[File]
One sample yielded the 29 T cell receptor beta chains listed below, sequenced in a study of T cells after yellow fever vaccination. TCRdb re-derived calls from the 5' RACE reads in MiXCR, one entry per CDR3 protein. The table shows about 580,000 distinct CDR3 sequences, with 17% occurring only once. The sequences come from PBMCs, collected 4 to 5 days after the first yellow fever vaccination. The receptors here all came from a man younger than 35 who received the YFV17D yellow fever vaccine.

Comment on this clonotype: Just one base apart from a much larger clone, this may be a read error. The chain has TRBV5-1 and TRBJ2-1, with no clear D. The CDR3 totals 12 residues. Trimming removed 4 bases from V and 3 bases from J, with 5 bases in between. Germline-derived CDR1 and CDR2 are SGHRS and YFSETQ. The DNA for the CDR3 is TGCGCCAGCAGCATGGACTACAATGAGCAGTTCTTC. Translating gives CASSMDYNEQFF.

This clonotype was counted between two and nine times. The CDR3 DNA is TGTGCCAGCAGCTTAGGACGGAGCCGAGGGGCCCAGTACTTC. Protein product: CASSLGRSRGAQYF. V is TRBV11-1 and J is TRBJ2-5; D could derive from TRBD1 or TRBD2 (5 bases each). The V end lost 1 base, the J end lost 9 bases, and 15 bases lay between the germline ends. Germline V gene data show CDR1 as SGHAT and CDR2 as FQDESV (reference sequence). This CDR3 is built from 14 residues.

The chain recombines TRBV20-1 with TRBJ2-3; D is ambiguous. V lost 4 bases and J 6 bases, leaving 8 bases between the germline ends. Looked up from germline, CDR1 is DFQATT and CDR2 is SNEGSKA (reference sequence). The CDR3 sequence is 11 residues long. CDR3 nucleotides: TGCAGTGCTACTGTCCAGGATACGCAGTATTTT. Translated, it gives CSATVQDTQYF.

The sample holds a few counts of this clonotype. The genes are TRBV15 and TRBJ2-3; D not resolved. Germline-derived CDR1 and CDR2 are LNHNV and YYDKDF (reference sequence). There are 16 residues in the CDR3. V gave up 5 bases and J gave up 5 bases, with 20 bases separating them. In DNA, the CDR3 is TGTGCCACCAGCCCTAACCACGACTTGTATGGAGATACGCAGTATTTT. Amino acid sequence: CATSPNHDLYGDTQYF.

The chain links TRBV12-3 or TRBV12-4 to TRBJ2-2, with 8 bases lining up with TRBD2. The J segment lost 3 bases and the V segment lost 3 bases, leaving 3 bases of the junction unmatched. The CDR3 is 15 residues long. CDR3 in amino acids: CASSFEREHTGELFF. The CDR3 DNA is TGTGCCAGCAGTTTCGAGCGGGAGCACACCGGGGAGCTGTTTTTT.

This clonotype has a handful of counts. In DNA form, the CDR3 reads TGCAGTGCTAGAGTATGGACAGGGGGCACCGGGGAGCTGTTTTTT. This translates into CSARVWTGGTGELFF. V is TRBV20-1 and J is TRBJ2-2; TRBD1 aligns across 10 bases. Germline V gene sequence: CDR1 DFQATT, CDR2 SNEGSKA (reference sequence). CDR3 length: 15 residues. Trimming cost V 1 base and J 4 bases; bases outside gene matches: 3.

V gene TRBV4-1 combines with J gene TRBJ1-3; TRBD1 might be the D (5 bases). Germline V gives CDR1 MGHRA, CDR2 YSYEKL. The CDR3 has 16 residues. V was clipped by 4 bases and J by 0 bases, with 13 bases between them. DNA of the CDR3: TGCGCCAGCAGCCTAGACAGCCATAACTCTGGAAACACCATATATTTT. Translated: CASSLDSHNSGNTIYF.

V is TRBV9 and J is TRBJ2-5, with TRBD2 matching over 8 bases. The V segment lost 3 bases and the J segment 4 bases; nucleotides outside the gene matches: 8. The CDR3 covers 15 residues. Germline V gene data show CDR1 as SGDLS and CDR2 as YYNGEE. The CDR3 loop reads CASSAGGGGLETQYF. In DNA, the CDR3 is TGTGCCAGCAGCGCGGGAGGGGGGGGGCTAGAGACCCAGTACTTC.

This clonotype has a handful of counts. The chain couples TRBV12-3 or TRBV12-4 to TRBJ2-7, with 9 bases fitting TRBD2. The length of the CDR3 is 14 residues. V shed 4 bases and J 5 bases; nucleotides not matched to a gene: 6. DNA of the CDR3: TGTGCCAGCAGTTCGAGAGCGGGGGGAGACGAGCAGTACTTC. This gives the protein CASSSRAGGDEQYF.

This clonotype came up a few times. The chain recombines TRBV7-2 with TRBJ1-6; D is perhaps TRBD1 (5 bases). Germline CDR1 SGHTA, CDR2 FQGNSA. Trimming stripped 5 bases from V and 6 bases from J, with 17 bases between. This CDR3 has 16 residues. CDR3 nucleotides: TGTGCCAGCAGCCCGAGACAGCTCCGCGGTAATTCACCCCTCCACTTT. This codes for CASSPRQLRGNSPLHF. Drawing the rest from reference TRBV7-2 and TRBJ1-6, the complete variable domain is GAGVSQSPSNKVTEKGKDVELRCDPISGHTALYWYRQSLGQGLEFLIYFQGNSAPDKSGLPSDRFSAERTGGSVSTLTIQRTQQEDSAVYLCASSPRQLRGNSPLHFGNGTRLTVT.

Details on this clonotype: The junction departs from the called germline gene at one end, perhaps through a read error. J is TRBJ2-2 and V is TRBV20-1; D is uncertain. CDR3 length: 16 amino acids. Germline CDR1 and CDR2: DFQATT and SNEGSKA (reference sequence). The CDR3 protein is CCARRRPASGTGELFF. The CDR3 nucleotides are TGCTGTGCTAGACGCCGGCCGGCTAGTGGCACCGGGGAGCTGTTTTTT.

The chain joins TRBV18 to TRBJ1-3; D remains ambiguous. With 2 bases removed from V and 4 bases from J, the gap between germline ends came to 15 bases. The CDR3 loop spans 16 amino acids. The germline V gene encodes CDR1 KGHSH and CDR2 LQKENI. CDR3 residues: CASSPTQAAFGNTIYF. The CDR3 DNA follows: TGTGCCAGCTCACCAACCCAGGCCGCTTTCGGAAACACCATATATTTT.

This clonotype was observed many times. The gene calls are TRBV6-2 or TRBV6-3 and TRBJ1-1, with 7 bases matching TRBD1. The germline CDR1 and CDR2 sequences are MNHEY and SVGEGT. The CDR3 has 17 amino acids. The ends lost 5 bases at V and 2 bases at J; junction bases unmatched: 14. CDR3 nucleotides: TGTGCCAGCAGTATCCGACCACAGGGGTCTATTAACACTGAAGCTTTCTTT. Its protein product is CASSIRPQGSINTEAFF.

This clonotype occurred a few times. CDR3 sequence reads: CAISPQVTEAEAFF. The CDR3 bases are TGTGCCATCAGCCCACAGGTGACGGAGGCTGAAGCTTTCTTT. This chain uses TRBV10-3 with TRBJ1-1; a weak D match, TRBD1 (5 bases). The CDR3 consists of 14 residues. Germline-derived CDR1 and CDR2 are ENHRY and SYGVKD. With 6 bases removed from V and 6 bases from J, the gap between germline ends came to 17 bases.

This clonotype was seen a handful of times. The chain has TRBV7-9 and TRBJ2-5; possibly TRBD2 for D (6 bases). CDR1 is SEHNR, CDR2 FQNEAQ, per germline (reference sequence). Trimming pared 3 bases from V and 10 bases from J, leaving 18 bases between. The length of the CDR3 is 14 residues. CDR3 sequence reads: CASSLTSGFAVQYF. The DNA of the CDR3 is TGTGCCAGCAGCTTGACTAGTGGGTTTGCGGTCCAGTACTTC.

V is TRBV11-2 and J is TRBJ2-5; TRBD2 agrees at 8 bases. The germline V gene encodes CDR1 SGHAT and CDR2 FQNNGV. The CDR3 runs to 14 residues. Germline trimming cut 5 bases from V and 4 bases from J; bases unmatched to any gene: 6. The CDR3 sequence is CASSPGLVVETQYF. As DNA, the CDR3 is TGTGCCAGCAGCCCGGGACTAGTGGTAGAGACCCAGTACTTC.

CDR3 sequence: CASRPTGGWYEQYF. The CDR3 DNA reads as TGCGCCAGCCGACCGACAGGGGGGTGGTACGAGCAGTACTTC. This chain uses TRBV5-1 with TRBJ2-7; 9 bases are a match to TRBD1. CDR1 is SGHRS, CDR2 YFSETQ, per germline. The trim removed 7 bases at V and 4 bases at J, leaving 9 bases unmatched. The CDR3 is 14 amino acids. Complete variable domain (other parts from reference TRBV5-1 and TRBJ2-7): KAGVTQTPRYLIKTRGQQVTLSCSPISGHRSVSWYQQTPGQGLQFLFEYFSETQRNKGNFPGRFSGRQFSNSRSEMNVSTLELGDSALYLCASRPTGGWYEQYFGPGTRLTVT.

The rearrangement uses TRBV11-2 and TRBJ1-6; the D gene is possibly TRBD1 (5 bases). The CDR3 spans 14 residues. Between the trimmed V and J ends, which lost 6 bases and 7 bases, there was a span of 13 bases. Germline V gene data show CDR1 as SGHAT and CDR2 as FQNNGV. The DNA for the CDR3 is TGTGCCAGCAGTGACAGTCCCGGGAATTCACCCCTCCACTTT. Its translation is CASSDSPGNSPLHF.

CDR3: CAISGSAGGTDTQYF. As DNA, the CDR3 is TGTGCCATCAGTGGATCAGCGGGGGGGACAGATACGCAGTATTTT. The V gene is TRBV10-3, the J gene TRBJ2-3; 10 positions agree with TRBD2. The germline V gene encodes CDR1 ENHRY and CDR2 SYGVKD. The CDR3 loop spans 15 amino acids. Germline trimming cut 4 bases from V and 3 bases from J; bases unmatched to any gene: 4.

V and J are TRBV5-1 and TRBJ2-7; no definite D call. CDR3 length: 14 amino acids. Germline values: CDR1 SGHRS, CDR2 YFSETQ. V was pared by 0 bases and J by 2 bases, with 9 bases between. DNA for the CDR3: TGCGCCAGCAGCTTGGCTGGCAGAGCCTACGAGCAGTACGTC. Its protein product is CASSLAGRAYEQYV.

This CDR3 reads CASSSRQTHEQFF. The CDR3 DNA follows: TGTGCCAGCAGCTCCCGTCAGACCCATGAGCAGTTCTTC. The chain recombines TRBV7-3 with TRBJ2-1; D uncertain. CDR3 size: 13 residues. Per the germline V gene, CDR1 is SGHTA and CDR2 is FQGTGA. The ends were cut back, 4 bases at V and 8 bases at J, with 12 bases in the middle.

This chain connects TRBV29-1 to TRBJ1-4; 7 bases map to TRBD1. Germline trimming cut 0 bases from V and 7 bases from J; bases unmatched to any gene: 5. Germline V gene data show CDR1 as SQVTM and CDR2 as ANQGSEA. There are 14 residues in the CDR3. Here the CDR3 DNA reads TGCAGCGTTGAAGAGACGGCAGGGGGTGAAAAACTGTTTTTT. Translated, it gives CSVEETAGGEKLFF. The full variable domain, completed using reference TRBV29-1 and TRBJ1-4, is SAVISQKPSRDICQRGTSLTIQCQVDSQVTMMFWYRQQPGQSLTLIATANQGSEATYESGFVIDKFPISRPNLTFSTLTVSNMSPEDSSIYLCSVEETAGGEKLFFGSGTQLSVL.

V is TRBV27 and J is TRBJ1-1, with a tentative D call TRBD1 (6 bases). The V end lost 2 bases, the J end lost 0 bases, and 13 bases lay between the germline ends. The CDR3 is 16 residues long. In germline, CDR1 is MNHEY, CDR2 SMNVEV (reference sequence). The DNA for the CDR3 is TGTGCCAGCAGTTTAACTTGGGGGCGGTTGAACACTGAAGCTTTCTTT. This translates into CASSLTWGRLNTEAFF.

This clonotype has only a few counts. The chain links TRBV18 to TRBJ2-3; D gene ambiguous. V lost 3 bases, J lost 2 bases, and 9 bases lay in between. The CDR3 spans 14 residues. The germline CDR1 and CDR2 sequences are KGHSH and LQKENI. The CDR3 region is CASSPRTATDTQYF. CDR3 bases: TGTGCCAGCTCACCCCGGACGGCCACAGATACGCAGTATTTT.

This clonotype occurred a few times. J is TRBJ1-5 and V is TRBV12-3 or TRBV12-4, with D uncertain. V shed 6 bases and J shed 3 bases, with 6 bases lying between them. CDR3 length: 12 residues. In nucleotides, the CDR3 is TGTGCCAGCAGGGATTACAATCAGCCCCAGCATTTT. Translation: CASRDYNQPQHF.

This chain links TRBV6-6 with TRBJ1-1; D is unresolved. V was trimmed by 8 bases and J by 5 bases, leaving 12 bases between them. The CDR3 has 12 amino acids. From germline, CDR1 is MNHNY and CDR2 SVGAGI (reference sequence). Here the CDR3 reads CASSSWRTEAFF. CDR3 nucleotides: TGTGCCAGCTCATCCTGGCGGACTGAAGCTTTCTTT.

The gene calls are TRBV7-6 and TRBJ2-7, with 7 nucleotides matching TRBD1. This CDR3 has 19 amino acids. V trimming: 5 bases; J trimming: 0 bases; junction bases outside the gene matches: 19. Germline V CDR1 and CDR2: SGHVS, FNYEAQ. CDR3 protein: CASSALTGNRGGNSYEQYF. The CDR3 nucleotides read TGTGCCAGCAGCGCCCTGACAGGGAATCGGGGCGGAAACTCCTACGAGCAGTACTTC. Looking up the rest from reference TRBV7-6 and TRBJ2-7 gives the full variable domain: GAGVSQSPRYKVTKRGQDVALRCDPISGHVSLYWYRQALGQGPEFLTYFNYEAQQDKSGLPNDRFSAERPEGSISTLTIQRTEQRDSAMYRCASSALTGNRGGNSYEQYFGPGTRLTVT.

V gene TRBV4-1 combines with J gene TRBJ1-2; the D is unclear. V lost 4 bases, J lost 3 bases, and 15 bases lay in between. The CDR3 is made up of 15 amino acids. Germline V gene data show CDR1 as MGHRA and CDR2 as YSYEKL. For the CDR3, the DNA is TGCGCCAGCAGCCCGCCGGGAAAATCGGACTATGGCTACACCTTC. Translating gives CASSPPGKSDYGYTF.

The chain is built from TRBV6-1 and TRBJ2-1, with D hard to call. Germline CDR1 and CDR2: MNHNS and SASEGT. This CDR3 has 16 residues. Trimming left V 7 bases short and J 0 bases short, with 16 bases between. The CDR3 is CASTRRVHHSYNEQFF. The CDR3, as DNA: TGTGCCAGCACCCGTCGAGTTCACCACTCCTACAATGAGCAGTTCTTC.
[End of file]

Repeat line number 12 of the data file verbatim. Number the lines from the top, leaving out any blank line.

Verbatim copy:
Details on this clonotype: The junction departs from the called germline gene at one end, perhaps through a read error. J is TRBJ2-2 and V is TRBV20-1; D is uncertain. CDR3 length: 16 amino acids. Germline CDR1 and CDR2: DFQATT and SNEGSKA (reference sequence). The CDR3 protein is CCARRRPASGTGELFF. The CDR3 nucleotides are TGCTGTGCTAGACGCCGGCCGGCTAGTGGCACCGGGGAGCTGTTTTTT.